Monday, October 09, 2006

Pedicure Psychology

I crawled out of my bottomless pit of freelance work for about an hour today -- long enough to get my nails done. (I guess I could have gone to the gym, but a girl's gotta have her priorities straight.)

I went down to my favorite manicure place (New Modern French Nails, if anyone's genuinely curious) for the $20 mani/pedi special and picked my colors: Chocolate Kisses for the feet and, when that color turned out to be too streaky, I was forced to go with Wicked for the hands, which turned out to be superior anyway.

I like pedicures, but I usually feel weird about getting them, about paying minority women a paltry amount to fawn over your feet like you're some sort of queen or dutchess or at least a secondary character on a CW sitcom. So when my pedicurist started to talk to me in broken English, I listened up as best I could:

Cherub-faced pedicurist: "You on holiday today?"
Me: "What? Oh. Yes. Yes, I am."
CFP: "You a teacher?"
Me: "Oh, no. I work at [redacted]."
CFP: "Ohhh!"
(A brief silence.)
CFP: "I am from Nepal. I wanted to be journalist. I like to...(she searches for words)...write. In newspaper. But"
Me: "Ah, yes."

I don't want to believe that she said "fail." I could barely understand her when she asked me whether I wanted her to pumice my feet; maybe I'm mistaken. But she kept talking.

CFP: "The fighting in Nepal got too bad. My in India. I tell her to be journalist, but she likes...chemistry."
Me: "Oh. How old is she?" (I consider telling her that "chemistry" pays a hell of a lot better then "journalist," but I decide against it.)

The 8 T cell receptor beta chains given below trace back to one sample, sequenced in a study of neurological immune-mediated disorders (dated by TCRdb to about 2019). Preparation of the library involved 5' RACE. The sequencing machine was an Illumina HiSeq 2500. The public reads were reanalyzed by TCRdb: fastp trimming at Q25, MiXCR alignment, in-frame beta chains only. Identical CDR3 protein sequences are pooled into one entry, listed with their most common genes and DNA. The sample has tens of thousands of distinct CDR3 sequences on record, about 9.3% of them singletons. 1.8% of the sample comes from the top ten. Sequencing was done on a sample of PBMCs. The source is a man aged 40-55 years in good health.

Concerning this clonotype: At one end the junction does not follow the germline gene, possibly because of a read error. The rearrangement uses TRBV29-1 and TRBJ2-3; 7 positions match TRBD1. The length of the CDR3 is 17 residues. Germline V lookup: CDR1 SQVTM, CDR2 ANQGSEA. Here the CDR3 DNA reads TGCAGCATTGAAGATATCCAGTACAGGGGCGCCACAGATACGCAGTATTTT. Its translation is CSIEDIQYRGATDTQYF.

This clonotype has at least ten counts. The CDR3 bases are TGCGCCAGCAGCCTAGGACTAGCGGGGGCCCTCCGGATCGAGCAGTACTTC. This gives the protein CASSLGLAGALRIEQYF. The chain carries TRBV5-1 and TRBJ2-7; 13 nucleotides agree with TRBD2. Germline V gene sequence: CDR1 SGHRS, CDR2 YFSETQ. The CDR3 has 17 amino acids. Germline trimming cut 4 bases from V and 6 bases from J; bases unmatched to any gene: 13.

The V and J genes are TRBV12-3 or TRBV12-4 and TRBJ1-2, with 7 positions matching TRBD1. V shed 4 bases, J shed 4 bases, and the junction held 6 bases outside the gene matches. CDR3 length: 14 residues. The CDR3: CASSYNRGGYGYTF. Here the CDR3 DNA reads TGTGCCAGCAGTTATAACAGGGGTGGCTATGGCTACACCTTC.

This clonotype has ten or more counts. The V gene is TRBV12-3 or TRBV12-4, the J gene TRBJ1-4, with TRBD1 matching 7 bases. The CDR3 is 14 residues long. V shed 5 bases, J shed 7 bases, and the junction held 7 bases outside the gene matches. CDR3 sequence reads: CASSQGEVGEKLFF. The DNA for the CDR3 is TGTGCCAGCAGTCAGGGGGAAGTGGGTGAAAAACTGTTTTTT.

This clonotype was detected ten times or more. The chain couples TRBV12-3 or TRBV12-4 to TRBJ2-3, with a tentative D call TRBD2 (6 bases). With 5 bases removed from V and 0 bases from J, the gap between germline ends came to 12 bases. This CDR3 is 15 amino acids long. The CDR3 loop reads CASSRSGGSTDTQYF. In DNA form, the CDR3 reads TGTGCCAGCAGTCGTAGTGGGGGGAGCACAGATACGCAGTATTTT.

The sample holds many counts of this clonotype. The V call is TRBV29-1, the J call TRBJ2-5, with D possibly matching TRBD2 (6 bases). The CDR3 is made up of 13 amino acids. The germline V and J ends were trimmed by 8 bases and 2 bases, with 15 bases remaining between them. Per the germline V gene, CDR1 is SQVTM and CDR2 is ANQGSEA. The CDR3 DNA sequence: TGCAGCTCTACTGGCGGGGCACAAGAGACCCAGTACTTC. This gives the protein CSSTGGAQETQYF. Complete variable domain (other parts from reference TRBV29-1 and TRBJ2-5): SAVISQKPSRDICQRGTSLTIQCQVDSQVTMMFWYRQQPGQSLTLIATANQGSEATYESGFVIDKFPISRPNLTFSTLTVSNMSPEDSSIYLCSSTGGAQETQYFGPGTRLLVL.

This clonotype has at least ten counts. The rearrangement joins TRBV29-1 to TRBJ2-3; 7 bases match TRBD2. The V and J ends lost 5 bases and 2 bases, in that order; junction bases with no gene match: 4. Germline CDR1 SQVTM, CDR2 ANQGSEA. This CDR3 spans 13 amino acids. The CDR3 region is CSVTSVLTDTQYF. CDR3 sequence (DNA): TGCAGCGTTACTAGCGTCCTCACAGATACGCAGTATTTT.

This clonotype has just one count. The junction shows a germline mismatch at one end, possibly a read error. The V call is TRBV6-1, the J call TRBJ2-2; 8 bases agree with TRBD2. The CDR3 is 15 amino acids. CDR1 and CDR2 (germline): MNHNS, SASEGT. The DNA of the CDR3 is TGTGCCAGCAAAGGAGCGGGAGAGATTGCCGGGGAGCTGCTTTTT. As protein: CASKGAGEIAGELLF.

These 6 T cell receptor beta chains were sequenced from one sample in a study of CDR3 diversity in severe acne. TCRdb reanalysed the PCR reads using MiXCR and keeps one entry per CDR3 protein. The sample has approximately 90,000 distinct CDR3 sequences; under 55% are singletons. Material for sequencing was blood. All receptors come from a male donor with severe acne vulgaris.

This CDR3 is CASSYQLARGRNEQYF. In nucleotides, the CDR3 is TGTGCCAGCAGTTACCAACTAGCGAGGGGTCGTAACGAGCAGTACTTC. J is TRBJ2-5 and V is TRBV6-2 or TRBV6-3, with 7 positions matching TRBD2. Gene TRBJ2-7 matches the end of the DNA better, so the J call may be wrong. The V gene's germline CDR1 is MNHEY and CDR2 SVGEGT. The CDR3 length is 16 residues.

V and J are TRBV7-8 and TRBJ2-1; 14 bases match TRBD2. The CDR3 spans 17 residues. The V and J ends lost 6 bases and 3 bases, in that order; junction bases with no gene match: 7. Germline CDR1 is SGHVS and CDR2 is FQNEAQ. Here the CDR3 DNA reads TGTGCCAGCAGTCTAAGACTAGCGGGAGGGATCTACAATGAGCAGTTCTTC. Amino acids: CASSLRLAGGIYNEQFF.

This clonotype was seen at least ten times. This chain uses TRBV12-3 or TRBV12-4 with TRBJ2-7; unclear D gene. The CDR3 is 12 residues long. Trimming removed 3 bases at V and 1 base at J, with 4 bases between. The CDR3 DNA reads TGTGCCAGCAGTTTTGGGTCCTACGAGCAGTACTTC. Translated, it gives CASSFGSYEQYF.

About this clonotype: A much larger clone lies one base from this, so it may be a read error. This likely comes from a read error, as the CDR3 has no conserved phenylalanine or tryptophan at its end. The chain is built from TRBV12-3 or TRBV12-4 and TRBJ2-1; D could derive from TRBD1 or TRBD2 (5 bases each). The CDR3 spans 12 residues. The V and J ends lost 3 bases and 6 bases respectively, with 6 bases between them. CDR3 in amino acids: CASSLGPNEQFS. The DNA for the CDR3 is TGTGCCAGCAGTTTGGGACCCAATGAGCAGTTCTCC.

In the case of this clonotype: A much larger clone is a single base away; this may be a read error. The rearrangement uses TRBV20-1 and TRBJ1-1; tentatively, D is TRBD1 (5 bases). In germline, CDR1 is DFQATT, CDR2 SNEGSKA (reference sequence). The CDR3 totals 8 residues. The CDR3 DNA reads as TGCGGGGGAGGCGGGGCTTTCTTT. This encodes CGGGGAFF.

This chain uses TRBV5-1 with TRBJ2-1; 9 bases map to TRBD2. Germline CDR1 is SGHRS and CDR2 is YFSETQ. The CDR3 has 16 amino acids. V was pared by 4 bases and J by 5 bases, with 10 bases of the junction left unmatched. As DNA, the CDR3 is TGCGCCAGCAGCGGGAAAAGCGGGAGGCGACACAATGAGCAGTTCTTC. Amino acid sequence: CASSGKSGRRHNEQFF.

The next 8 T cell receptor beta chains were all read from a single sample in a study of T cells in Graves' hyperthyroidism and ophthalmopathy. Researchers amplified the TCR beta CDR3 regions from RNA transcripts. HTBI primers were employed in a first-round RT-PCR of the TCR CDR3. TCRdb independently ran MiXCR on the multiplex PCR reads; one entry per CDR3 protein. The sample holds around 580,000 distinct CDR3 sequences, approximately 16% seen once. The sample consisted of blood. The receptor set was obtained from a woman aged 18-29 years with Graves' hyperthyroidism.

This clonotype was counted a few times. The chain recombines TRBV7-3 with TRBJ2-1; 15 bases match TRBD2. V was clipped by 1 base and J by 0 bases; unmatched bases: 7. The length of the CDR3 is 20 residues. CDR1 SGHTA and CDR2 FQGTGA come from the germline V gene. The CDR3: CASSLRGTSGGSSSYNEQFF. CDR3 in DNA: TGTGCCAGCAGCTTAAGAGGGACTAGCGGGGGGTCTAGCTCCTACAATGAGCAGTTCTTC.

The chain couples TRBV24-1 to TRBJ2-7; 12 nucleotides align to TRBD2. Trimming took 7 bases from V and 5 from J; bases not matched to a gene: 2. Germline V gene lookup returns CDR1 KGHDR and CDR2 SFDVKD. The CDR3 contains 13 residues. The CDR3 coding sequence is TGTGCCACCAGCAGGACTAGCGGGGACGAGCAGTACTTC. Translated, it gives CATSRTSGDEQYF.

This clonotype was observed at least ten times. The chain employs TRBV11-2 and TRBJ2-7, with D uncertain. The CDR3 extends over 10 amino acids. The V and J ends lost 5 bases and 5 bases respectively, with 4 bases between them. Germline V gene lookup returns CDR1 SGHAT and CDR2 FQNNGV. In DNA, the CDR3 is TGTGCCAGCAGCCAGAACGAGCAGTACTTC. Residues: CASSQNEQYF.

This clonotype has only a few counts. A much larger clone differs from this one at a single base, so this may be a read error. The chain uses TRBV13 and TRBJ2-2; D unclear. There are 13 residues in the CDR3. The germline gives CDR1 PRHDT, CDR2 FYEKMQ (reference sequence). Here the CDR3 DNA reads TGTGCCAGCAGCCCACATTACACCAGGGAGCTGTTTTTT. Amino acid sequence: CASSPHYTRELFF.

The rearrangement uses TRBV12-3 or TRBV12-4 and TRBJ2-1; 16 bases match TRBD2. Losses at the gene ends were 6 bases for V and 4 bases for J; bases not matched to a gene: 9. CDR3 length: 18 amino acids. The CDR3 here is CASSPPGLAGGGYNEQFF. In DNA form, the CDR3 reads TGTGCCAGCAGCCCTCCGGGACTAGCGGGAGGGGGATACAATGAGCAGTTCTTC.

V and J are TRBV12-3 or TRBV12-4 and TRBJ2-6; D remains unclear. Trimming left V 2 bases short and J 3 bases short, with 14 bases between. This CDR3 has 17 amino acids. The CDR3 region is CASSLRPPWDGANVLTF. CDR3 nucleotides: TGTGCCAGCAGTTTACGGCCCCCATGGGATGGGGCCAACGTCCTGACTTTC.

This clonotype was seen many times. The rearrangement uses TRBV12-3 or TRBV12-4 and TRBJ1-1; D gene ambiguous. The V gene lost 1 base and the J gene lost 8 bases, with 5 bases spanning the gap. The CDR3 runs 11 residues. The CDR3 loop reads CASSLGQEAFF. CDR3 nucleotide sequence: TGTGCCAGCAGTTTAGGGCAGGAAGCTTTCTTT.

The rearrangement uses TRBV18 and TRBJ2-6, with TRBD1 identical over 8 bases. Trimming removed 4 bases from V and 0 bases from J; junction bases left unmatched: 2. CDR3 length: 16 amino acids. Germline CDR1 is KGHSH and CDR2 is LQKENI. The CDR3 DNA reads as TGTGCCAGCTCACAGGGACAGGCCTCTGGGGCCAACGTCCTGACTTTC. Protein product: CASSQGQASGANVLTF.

CFP: "Sixteen."
(Another brief silence.)
CFP: "I married a bad man. Now all of my"

My heart breaks for her, but I have no idea what to say. I decide to counter with my own relationship failings, but I know anything I say is just going to sound overprivileged and rich and frivolous to a woman who has left everything she has to come to America and work in a fucking nail salon, where, presumably, she'll make more money than she ever could have in Nepal.

Me: "I don't know if I want to get married. I... I have a boyfriend, but..."
CFP: "Is he journalist?"
Me: "No, he's..." (I try to think of a way to explain his job in simple terms) "an artist. He does [redacted]."
CFP: "Ohhhh!" (she seems pleased) "You have...same hearts. Same mind. If you can support each other and help each other. Same hearts."
Me: (I smile.) "He's a good man."

My man is a good man, and, like everything else in life, it's complicated. Or maybe my head is. Not wars-in-Nepal complicated, but just complicated enough to make me second-guess the fairy tale. I wish it could be as simple as "same hearts, same mind."

I tip her five dollars, which is more than I usually give but still seems Scrooge-like. On my way out, after she's put my purse on my arm and tugged my rolled-up jeans back down around my ankles, she looks at me and says, "Nice to meet you."


Post a Comment

<< Home